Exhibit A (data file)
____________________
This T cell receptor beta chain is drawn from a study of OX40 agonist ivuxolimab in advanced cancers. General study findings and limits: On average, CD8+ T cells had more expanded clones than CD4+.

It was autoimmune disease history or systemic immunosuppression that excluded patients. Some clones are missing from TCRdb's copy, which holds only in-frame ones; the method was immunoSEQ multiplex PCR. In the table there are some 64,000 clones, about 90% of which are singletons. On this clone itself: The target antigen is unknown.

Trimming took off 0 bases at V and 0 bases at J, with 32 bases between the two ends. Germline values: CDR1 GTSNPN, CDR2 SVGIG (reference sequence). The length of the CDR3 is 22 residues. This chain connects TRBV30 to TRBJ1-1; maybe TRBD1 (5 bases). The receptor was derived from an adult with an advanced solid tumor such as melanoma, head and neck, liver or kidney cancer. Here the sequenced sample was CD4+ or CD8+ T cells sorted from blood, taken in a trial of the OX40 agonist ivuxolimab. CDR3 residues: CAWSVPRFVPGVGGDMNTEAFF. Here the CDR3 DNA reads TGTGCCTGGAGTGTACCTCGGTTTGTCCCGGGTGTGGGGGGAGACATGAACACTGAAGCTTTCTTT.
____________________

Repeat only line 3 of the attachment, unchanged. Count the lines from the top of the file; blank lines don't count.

Trimming took off 0 bases at V and 0 bases at J, with 32 bases between the two ends. Germline values: CDR1 GTSNPN, CDR2 SVGIG (reference sequence). The length of the CDR3 is 22 residues. This chain connects TRBV30 to TRBJ1-1; maybe TRBD1 (5 bases). The receptor was derived from an adult with an advanced solid tumor such as melanoma, head and neck, liver or kidney cancer. Here the sequenced sample was CD4+ or CD8+ T cells sorted from blood, taken in a trial of the OX40 agonist ivuxolimab. CDR3 residues: CAWSVPRFVPGVGGDMNTEAFF. Here the CDR3 DNA reads TGTGCCTGGAGTGTACCTCGGTTTGTCCCGGGTGTGGGGGGAGACATGAACACTGAAGCTTTCTTT.